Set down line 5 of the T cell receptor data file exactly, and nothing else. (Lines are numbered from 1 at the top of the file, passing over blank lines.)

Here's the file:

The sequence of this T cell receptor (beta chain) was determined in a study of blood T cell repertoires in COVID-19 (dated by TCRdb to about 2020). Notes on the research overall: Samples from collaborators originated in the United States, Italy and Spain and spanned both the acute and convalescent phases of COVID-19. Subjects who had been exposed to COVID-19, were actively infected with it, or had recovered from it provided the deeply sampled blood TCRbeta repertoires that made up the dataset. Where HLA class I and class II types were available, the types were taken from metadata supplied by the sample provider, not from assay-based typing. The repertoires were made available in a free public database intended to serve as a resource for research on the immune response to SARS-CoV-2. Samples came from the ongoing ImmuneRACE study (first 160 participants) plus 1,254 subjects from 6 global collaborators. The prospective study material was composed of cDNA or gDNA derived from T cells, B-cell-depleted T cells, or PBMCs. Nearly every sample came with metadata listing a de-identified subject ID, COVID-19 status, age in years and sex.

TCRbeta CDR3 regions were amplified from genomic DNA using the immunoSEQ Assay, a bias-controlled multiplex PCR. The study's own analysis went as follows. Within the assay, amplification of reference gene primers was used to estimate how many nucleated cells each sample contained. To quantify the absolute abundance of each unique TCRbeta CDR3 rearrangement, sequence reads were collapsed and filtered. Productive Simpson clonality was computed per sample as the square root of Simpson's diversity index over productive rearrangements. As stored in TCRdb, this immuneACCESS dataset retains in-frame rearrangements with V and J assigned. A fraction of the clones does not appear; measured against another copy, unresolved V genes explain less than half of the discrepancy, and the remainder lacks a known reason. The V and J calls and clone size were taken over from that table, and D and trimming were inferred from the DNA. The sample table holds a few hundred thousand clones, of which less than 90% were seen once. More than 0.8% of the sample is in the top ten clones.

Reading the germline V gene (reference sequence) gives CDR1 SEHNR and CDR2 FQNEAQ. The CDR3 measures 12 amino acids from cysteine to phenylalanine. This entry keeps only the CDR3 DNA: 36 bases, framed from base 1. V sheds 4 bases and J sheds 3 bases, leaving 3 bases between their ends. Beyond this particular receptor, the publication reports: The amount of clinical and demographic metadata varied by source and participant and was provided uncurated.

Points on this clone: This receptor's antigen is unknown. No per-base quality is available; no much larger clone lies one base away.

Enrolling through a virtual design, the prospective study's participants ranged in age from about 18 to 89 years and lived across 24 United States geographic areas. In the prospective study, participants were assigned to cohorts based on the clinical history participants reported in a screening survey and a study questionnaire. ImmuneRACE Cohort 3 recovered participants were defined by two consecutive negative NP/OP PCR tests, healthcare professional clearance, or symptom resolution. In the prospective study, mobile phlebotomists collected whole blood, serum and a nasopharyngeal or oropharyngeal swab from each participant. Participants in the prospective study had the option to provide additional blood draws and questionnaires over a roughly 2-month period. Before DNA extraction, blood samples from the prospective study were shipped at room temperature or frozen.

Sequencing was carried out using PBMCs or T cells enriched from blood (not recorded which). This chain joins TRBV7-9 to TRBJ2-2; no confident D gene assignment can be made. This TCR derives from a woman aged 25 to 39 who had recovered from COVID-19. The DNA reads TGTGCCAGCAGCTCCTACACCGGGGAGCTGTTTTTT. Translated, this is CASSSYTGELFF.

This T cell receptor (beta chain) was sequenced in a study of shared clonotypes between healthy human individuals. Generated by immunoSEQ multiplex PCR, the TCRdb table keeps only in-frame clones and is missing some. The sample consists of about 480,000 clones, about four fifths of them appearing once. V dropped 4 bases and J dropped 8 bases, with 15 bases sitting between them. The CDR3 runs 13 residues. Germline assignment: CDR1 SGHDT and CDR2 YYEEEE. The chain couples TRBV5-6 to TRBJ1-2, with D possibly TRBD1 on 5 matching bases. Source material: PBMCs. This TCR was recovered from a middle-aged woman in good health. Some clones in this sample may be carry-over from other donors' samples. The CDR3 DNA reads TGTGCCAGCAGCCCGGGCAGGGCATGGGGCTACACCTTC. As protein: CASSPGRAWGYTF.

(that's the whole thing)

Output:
Enrolling through a virtual design, the prospective study's participants ranged in age from about 18 to 89 years and lived across 24 United States geographic areas. In the prospective study, participants were assigned to cohorts based on the clinical history participants reported in a screening survey and a study questionnaire. ImmuneRACE Cohort 3 recovered participants were defined by two consecutive negative NP/OP PCR tests, healthcare professional clearance, or symptom resolution. In the prospective study, mobile phlebotomists collected whole blood, serum and a nasopharyngeal or oropharyngeal swab from each participant. Participants in the prospective study had the option to provide additional blood draws and questionnaires over a roughly 2-month period. Before DNA extraction, blood samples from the prospective study were shipped at room temperature or frozen.